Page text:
January 20, 2011

About the Author

  • Sacha R. Paul

    Sacha practices primarily in four areas of law-- Indigenous law, Public/Administrative law, Insurance Law, and Personal Injury.

    srp@tdslaw.com
    (204) 934-2571

Are Party and Party Costs a Barrier to the Courts?

Introduction

The issue of “access to justice” has been a pressing concern in the legal community for quite some time. When the courts are too expensive of an endeavour for the average person, a grave disservice is being done to Canadians. How the average citizen can have meaningful access to justice is not a simple question to answer. There are multiple reasons why access to justice has been hindered in recent times, including the cost of legal counsel and the increasing complexity of the law.

Many have turned their attention to lawyers and the costs they charge their clients when considering the issue of access. Undoubtedly, this is fair comment (though one should not forget the role of the state in providing funding for critical legal services at a meaningful level either). Yet, one should be looking holistically at the issue of access to justice. The issue of access to justice includes more than lawyers, but also the courts.

The purpose of this paper is to examine the possible impact that party and party costs has on access to justice. Costs are routinely considered as an afterthought, if they are considered at all. However, the amount of costs can be significant and has only increased in Manitoba through recent rule amendments. The potential then exists that with the increased quantum of costs, some people are taking the “grim” option of giving up so that their legal issues “wither on the vine.”

In considering the relationship of costs to access to justice, I begin by assessing the traditional purposes given for party and party costs. In my view, the courts have fettered their discretion on costs to the point that there is only one real rule and that is “loser pays.” The purposes for party and party costs then can serve to drive reasonable people from the courts because of the financial consequences of loss.

After considering the purposes behind costs, I then move on to consider one existing method of using costs to facilitate access to justice– interim cost awards. The Supreme Court recognized in the Okanagan Indian Band case that in rare circumstances a litigant can, before the conclusion of the case, get costs from the opposing litigant in any event of the cause. While this case created the hope that deserving litigants could receive funding to access the courts, the case has not resulted in any meaningful increase in court access.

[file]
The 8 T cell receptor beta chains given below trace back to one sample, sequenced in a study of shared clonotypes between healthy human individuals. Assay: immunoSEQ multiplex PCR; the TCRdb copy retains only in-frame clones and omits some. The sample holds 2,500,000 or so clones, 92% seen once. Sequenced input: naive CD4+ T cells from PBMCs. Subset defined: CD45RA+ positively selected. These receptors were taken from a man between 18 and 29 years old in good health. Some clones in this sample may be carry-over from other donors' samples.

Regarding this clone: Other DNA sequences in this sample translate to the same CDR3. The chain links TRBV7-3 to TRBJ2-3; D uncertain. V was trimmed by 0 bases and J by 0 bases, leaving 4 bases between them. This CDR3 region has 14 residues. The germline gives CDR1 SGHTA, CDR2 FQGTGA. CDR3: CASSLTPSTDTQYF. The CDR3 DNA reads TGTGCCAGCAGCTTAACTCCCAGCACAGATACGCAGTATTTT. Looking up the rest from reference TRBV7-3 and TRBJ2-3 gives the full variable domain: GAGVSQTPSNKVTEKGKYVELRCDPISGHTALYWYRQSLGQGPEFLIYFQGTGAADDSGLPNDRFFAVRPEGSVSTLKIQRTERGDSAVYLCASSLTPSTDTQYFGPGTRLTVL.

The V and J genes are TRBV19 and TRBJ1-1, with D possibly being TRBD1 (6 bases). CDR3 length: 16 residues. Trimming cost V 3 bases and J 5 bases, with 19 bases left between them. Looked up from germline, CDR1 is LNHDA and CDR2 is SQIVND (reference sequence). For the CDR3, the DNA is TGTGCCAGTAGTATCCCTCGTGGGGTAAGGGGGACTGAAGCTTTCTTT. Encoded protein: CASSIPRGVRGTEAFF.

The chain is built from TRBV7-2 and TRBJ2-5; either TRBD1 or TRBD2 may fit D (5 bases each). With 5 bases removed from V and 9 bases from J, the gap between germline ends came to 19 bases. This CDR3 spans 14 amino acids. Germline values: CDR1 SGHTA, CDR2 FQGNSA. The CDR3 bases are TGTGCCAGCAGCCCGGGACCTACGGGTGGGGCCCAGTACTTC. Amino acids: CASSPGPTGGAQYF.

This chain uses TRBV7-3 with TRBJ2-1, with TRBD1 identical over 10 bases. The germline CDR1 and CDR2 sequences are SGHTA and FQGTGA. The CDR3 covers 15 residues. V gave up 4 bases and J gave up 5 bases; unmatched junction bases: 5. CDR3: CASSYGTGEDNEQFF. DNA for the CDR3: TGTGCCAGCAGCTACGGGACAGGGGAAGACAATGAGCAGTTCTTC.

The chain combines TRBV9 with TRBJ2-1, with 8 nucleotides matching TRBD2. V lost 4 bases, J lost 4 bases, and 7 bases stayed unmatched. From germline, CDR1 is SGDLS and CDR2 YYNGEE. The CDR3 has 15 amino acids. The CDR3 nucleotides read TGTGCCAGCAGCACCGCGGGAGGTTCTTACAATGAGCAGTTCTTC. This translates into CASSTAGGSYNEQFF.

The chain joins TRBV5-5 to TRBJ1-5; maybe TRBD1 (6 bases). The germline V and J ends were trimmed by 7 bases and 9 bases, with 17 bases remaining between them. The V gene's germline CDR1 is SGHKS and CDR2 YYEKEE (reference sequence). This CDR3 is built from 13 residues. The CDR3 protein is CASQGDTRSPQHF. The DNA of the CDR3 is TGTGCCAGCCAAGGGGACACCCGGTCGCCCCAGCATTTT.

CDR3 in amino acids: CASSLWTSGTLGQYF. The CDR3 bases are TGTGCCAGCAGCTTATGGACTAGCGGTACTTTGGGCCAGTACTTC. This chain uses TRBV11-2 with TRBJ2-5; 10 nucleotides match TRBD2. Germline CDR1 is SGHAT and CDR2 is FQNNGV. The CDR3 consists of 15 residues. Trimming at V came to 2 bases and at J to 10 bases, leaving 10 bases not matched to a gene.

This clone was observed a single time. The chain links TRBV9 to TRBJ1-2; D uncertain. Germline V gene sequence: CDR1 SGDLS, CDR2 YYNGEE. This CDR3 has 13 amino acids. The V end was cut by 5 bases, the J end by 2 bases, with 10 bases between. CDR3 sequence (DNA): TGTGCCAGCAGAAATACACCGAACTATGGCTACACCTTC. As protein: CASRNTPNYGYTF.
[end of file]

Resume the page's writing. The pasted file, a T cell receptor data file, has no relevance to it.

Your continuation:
Next, I consider the emergence in Canada of a “half-way point” between “loser pays” and interim costs– the “protective cost order” (PCO). The PCO has emerged in English law and has received some endorsement from our Supreme Court. PCOs allows litigants to address the issue of costs before the conclusion of the case and allows litigants to either cap or eliminate their costs exposure to the other side. Further, PCOs allows a litigant to get costs if they win, albeit at a more modest rate than under the usual cost rules. PCOs exist in Canadian law, but have not yet been ordered in anyone’s favour. However, I contend that there is much to commend in PCOs because it can allow litigants who raise public interest issues the ability to raise such issues without the prospect of a crippling cost liability in the event of loss.

Finally, I argue that PCOs are not enough because it is limited to public interest cases. For litigants with run of the mill civil disputes that will not change the law (e.g. a personal injury action or a judicial review to quash a tribunal’s decision for a breach of natural justice), there remains a concern about access to justice. In my view, we must see civil justice and the resolution of private disputes as a public good in itself. Drawing upon the recommendations of the Australian Law Reform Commission (ALRC) I contend that a “material effect” exception to the “loser pays” principle be introduced to the costs regime. Under such a rule, if a litigant can show that his/her ability to present his/her case or negotiate a fair settlement is adversely impacted by the prospect of cost liability then costs can be addressed like under a PCO– namely in advance and capping or reducing cost liability altogether.

It is my conclusion that courts should stop fettering their discretion on costs with the “loser pays” rule and return to a wide reaching discretion on costs to make sure that costs do not act as a barrier to justice but rather that costs are consistent with the goals of justice.


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